I was at work the other day and was looking up stats from last season and I ran into an article written about me when I took the job. I felt like I was reading about someone else’s life. I was so disassociated from reality at that moment, and the words read like fiction to me. I’ve been spending a lot of time registering what’s going on around me, and I feel distant. Like someone picked me up and dropped me in the middle of Alabama and said “here make a life for yourself.” And I’m kind of trying. I miss my family a lot too. I miss my friends. I miss my old life.
My grandmother was widowed in her late 50’s, and she would be considered a young widow too. My family has said her life ended the minute my grandfather passed. After he passed she traveled around the world. But then settled down in Florida where she still lives. Even though it’s been 31 years since he’s passed, she talks about him like he was here yesterday. It’s been a little over 2 years without George, and it feels like an eternity ago since he was alive, but at the same time I feel like it was just yesterday we were still together. I feel like I take two steps forward and then 10 backwards.
i don’t know if I feel sorry for myself, or why this sudden strike of longing is coming up, but it’s affecting me. It’s affecting how I feel, how I react, my decisions, and of course my mood. I feel more independent than I ever have before, but I feel the numbness slowly crawling back. Lean into it, allow the grief to come, and I do. It’s the hopelessness and numbness that scares me. It comes on so strong, and it swaddles me and it controls me. I stop caring about myself. I know it’s knocking, I feel the clunking footsteps following behind me. I need to be different.
Im not sure if I’ve mentioned this in previous posts, but I thought I would revisit the days after George came home and told me he was dying. Not conversation a 27 year old is prepared for, nor was I able to process the information adequately as my mom tends to bring up til this day.
when George sat me down and told me he wasn’t getting better and he was going to die, he mentioned to me I can go see a therapist about him dying. A death therapist you could call it. He had been visiting her weekly since he was diagnosed with cancer and reassured me she was helpful. I brushed it off and said I didn’t need to go. I told him she wouldn’t have been of help to me. To this day I cannot confirm nor deny if my life would be better only if I visited her.
Some nights when George would come home from the city, we would have dinner together at home and just hang out. Usually my legs would be crossed over his lap and I would be tapping away at a game on my iPad. He would bring up his cancer and I would just shrug it off and keep playing pointless games on my iPad. At one point he told me I was using the games as distraction because I was in denial and of course I denied such an absurd accusation. I now see that I was using it as a scapegoat because I was in denial.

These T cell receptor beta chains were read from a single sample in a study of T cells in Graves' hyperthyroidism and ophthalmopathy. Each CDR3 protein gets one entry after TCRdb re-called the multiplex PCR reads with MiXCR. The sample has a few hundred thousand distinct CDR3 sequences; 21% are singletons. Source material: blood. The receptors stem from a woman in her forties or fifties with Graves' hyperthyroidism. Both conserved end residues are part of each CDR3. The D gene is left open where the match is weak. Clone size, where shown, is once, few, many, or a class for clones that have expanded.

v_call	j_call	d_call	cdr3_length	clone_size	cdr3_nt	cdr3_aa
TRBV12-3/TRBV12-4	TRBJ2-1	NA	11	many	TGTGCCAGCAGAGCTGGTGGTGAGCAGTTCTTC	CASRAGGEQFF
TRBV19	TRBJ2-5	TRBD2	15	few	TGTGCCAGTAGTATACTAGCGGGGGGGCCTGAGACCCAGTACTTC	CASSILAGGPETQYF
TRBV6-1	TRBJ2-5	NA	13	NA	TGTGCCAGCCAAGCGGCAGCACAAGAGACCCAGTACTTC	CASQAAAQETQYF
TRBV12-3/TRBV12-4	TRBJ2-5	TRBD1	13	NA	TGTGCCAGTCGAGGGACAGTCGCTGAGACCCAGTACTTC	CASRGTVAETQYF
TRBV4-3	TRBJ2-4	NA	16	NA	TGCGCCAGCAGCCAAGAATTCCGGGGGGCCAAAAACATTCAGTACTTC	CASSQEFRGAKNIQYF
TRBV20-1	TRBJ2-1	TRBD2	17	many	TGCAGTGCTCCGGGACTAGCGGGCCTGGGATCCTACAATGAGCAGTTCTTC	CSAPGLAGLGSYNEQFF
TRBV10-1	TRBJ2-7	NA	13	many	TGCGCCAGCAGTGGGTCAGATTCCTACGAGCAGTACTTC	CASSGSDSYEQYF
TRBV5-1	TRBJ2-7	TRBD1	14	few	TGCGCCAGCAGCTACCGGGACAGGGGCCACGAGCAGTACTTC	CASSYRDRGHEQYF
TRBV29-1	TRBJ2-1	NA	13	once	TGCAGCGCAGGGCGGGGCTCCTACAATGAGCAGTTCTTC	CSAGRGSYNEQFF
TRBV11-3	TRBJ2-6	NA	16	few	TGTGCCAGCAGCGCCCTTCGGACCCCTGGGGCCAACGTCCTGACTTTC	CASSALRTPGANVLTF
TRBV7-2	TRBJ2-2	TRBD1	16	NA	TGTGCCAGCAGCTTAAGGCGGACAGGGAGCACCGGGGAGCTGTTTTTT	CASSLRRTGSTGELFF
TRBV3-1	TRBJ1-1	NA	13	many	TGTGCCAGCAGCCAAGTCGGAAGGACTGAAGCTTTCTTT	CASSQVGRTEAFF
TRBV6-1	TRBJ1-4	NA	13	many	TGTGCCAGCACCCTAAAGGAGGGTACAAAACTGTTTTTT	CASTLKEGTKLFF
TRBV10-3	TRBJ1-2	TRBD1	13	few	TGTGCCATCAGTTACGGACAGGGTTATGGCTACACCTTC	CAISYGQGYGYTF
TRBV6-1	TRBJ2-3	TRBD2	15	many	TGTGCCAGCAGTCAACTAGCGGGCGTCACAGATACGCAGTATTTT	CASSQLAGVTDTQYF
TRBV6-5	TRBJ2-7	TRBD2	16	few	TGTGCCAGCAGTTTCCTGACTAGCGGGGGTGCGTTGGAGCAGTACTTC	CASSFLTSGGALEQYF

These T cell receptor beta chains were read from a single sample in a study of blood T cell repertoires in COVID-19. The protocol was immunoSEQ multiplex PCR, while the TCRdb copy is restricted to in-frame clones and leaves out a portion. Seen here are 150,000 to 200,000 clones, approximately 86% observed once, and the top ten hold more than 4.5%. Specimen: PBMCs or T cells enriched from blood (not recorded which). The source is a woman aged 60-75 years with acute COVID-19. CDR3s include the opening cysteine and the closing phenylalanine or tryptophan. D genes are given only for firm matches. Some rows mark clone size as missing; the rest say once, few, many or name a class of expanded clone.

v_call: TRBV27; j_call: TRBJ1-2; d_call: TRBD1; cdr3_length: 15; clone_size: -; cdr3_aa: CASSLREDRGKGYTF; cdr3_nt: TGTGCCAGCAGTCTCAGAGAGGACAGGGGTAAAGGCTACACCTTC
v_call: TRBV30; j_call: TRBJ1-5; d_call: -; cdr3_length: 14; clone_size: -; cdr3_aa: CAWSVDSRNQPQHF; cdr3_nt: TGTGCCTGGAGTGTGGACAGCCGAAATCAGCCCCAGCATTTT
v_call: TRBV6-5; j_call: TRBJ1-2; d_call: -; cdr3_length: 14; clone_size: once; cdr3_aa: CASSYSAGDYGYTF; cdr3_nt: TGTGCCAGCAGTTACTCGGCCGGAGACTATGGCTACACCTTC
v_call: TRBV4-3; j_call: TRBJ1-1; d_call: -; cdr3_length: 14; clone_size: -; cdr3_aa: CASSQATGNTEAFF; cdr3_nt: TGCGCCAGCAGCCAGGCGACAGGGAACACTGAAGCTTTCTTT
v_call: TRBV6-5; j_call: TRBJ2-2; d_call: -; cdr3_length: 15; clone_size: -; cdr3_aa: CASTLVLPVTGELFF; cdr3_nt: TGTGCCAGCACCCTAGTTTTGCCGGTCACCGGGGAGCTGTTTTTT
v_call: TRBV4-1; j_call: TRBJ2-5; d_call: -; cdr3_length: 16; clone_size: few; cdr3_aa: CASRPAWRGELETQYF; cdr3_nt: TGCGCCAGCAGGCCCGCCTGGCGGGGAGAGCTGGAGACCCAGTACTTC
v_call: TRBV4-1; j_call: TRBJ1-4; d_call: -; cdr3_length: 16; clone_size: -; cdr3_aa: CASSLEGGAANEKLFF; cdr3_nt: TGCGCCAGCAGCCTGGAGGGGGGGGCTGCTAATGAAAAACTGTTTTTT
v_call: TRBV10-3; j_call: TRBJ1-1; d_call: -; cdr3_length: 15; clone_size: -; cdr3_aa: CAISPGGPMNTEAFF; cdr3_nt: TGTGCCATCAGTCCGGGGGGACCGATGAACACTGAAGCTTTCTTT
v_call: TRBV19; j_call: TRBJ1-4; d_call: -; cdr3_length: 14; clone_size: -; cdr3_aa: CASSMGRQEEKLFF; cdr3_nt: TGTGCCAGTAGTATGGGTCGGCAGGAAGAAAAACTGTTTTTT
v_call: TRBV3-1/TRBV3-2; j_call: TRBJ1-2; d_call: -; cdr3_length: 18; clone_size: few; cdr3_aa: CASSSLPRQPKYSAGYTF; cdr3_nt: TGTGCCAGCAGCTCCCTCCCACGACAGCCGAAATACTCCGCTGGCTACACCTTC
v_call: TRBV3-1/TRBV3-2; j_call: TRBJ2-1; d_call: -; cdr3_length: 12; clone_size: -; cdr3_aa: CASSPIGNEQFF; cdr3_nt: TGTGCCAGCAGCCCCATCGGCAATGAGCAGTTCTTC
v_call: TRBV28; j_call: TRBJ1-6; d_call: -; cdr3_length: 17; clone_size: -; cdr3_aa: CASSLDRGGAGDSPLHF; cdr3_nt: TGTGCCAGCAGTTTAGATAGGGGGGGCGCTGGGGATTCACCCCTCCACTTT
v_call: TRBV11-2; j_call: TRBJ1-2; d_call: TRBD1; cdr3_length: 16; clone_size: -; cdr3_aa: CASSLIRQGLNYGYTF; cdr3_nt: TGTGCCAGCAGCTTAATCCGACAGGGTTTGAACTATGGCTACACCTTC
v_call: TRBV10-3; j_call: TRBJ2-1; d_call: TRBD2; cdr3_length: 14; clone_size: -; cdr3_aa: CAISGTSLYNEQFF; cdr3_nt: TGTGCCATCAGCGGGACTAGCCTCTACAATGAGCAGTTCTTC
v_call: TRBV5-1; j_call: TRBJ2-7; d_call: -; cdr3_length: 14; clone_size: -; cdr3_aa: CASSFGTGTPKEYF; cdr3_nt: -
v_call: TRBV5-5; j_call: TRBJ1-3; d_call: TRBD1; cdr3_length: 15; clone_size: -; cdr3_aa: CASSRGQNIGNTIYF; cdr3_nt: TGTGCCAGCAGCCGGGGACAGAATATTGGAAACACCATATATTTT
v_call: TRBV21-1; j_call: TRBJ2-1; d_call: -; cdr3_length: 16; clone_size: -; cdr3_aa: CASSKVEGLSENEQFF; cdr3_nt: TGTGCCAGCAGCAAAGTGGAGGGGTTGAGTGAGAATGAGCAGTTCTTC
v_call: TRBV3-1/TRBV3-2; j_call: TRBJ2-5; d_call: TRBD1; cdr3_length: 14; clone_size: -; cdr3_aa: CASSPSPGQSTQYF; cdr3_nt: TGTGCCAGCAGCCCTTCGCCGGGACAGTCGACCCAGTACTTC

ive been noticing lately I’m sliding back into that trend. When the going gets tough I bury my head into my iPhone. Clicking through apps, checking emails, basically avoiding the issue in front of me. Tonight I was at Mike’s apartment and I started to do that, and he even told me to put my phone down and It made me remember those nights with George I wish I could have back. Nights I wish I could hold his hand rather than tap tap away.
Nothing gold can stay, and I learned that the hardest way possible. I love a distraction, but enjoying the time and moments right now are crucial, because in a flash everything can change. I just needed to remind myself about what’s important at and what is just an illusion.
When George was receiving treatments he would go to the hospital and then come home. In his final months, I took Tuesday’s off too. The idea of taking Tuesday’s off has lingered. I do work on Tuesdays but I tend to use Tuesday’s as a rest day. I don’t know why this has held on, but for some reason I just go with it.
When Tuesday’s would roll around George and I would get brunch and then head into the city. Sometimes he had early appointments and I would hop on the path train and meet him for lunch. I remember how peaceful it was to be hand in hand with him. Walking around NYC or Jersey City. I miss those Tuesday’s. I miss him. I have a love/hate with my current affairs. I wish he was around to share my life with, but I wouldn’t be here if he was still around. I wouldn’t be having this experience at Huntingdon or in Alabama if he was still alive. The platitude of everything happens for a reason is so hackneyed, but I’ve done all right for myself all things considered. I’ve done better than all right, I’m thriving. But those thoughts of what if still haunt me. I think they always will. And they pop up frequently whenever I have this cloud of melancholy hovering.